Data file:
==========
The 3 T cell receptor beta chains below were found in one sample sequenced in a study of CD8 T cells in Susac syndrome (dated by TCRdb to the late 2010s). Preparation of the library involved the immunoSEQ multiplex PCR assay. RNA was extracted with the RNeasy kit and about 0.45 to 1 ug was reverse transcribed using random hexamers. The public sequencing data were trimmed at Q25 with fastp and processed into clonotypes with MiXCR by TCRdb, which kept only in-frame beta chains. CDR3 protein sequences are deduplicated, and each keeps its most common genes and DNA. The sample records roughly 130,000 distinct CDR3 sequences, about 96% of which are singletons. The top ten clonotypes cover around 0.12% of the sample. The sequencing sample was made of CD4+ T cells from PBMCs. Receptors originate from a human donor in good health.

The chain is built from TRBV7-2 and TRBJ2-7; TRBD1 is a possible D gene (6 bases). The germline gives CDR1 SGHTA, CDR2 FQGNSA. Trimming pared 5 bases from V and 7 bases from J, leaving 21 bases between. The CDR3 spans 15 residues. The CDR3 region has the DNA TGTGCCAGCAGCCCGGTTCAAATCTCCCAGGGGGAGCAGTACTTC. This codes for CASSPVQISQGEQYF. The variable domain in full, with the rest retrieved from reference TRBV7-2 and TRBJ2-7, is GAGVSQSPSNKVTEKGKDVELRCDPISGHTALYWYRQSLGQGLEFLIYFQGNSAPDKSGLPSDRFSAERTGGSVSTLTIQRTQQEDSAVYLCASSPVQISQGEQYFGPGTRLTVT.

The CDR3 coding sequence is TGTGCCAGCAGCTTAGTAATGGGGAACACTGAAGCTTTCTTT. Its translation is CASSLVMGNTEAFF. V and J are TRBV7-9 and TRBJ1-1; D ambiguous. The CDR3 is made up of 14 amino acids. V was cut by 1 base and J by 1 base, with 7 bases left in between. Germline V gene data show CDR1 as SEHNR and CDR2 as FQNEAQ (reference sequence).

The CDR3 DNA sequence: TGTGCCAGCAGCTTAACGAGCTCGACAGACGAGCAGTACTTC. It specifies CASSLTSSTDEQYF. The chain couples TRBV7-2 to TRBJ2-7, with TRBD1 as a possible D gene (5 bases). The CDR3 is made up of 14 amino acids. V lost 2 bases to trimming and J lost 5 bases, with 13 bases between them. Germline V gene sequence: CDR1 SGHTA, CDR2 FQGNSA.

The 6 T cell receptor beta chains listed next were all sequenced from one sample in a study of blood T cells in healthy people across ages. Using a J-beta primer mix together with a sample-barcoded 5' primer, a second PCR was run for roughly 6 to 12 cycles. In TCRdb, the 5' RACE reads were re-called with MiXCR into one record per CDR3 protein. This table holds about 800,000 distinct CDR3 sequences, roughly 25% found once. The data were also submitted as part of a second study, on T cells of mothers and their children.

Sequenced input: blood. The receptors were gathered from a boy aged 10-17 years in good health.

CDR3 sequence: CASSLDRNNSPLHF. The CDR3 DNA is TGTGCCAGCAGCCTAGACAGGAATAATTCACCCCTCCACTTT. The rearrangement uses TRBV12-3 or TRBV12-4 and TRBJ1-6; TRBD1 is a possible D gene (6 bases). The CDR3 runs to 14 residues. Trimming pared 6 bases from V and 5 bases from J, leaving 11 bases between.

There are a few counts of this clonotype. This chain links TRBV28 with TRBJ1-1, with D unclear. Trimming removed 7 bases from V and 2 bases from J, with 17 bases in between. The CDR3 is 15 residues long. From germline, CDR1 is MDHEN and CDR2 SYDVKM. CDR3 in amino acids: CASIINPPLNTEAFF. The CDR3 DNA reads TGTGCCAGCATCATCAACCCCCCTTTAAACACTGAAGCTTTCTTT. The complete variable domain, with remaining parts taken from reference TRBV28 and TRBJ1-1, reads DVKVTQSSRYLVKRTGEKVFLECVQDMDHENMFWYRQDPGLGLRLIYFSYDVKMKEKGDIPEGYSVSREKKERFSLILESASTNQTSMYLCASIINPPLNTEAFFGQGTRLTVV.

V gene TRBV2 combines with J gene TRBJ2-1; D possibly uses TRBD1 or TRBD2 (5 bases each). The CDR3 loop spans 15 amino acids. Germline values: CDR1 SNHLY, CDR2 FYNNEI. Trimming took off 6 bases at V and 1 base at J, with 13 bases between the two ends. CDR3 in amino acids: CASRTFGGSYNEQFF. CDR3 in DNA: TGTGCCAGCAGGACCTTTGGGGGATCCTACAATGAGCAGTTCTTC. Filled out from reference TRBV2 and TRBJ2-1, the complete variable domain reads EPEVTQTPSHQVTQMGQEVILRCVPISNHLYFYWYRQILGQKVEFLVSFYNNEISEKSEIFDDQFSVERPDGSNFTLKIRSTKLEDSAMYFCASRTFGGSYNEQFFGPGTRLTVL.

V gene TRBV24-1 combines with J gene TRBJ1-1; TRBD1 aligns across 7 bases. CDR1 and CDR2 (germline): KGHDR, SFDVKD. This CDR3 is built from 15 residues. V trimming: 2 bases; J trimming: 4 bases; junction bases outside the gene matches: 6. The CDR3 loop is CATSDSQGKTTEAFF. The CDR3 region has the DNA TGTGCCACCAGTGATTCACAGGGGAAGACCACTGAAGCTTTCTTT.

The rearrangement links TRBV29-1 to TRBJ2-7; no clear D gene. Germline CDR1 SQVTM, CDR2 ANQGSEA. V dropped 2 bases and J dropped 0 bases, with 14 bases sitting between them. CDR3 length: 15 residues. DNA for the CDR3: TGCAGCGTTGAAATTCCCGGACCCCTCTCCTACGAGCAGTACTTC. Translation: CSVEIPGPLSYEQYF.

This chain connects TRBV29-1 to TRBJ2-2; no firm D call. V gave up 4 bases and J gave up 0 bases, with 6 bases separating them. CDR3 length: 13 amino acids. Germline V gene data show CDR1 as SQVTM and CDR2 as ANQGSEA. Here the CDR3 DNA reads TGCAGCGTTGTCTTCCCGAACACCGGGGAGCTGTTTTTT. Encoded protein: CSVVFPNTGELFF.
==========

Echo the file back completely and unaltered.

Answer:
The 3 T cell receptor beta chains below were found in one sample sequenced in a study of CD8 T cells in Susac syndrome (dated by TCRdb to the late 2010s). Preparation of the library involved the immunoSEQ multiplex PCR assay. RNA was extracted with the RNeasy kit and about 0.45 to 1 ug was reverse transcribed using random hexamers. The public sequencing data were trimmed at Q25 with fastp and processed into clonotypes with MiXCR by TCRdb, which kept only in-frame beta chains. CDR3 protein sequences are deduplicated, and each keeps its most common genes and DNA. The sample records roughly 130,000 distinct CDR3 sequences, about 96% of which are singletons. The top ten clonotypes cover around 0.12% of the sample. The sequencing sample was made of CD4+ T cells from PBMCs. Receptors originate from a human donor in good health.

The chain is built from TRBV7-2 and TRBJ2-7; TRBD1 is a possible D gene (6 bases). The germline gives CDR1 SGHTA, CDR2 FQGNSA. Trimming pared 5 bases from V and 7 bases from J, leaving 21 bases between. The CDR3 spans 15 residues. The CDR3 region has the DNA TGTGCCAGCAGCCCGGTTCAAATCTCCCAGGGGGAGCAGTACTTC. This codes for CASSPVQISQGEQYF. The variable domain in full, with the rest retrieved from reference TRBV7-2 and TRBJ2-7, is GAGVSQSPSNKVTEKGKDVELRCDPISGHTALYWYRQSLGQGLEFLIYFQGNSAPDKSGLPSDRFSAERTGGSVSTLTIQRTQQEDSAVYLCASSPVQISQGEQYFGPGTRLTVT.

The CDR3 coding sequence is TGTGCCAGCAGCTTAGTAATGGGGAACACTGAAGCTTTCTTT. Its translation is CASSLVMGNTEAFF. V and J are TRBV7-9 and TRBJ1-1; D ambiguous. The CDR3 is made up of 14 amino acids. V was cut by 1 base and J by 1 base, with 7 bases left in between. Germline V gene data show CDR1 as SEHNR and CDR2 as FQNEAQ (reference sequence).

The CDR3 DNA sequence: TGTGCCAGCAGCTTAACGAGCTCGACAGACGAGCAGTACTTC. It specifies CASSLTSSTDEQYF. The chain couples TRBV7-2 to TRBJ2-7, with TRBD1 as a possible D gene (5 bases). The CDR3 is made up of 14 amino acids. V lost 2 bases to trimming and J lost 5 bases, with 13 bases between them. Germline V gene sequence: CDR1 SGHTA, CDR2 FQGNSA.

The 6 T cell receptor beta chains listed next were all sequenced from one sample in a study of blood T cells in healthy people across ages. Using a J-beta primer mix together with a sample-barcoded 5' primer, a second PCR was run for roughly 6 to 12 cycles. In TCRdb, the 5' RACE reads were re-called with MiXCR into one record per CDR3 protein. This table holds about 800,000 distinct CDR3 sequences, roughly 25% found once. The data were also submitted as part of a second study, on T cells of mothers and their children.

Sequenced input: blood. The receptors were gathered from a boy aged 10-17 years in good health.

CDR3 sequence: CASSLDRNNSPLHF. The CDR3 DNA is TGTGCCAGCAGCCTAGACAGGAATAATTCACCCCTCCACTTT. The rearrangement uses TRBV12-3 or TRBV12-4 and TRBJ1-6; TRBD1 is a possible D gene (6 bases). The CDR3 runs to 14 residues. Trimming pared 6 bases from V and 5 bases from J, leaving 11 bases between.

There are a few counts of this clonotype. This chain links TRBV28 with TRBJ1-1, with D unclear. Trimming removed 7 bases from V and 2 bases from J, with 17 bases in between. The CDR3 is 15 residues long. From germline, CDR1 is MDHEN and CDR2 SYDVKM. CDR3 in amino acids: CASIINPPLNTEAFF. The CDR3 DNA reads TGTGCCAGCATCATCAACCCCCCTTTAAACACTGAAGCTTTCTTT. The complete variable domain, with remaining parts taken from reference TRBV28 and TRBJ1-1, reads DVKVTQSSRYLVKRTGEKVFLECVQDMDHENMFWYRQDPGLGLRLIYFSYDVKMKEKGDIPEGYSVSREKKERFSLILESASTNQTSMYLCASIINPPLNTEAFFGQGTRLTVV.

V gene TRBV2 combines with J gene TRBJ2-1; D possibly uses TRBD1 or TRBD2 (5 bases each). The CDR3 loop spans 15 amino acids. Germline values: CDR1 SNHLY, CDR2 FYNNEI. Trimming took off 6 bases at V and 1 base at J, with 13 bases between the two ends. CDR3 in amino acids: CASRTFGGSYNEQFF. CDR3 in DNA: TGTGCCAGCAGGACCTTTGGGGGATCCTACAATGAGCAGTTCTTC. Filled out from reference TRBV2 and TRBJ2-1, the complete variable domain reads EPEVTQTPSHQVTQMGQEVILRCVPISNHLYFYWYRQILGQKVEFLVSFYNNEISEKSEIFDDQFSVERPDGSNFTLKIRSTKLEDSAMYFCASRTFGGSYNEQFFGPGTRLTVL.

V gene TRBV24-1 combines with J gene TRBJ1-1; TRBD1 aligns across 7 bases. CDR1 and CDR2 (germline): KGHDR, SFDVKD. This CDR3 is built from 15 residues. V trimming: 2 bases; J trimming: 4 bases; junction bases outside the gene matches: 6. The CDR3 loop is CATSDSQGKTTEAFF. The CDR3 region has the DNA TGTGCCACCAGTGATTCACAGGGGAAGACCACTGAAGCTTTCTTT.

The rearrangement links TRBV29-1 to TRBJ2-7; no clear D gene. Germline CDR1 SQVTM, CDR2 ANQGSEA. V dropped 2 bases and J dropped 0 bases, with 14 bases sitting between them. CDR3 length: 15 residues. DNA for the CDR3: TGCAGCGTTGAAATTCCCGGACCCCTCTCCTACGAGCAGTACTTC. Translation: CSVEIPGPLSYEQYF.

This chain connects TRBV29-1 to TRBJ2-2; no firm D call. V gave up 4 bases and J gave up 0 bases, with 6 bases separating them. CDR3 length: 13 amino acids. Germline V gene data show CDR1 as SQVTM and CDR2 as ANQGSEA. Here the CDR3 DNA reads TGCAGCGTTGTCTTCCCGAACACCGGGGAGCTGTTTTTT. Encoded protein: CSVVFPNTGELFF.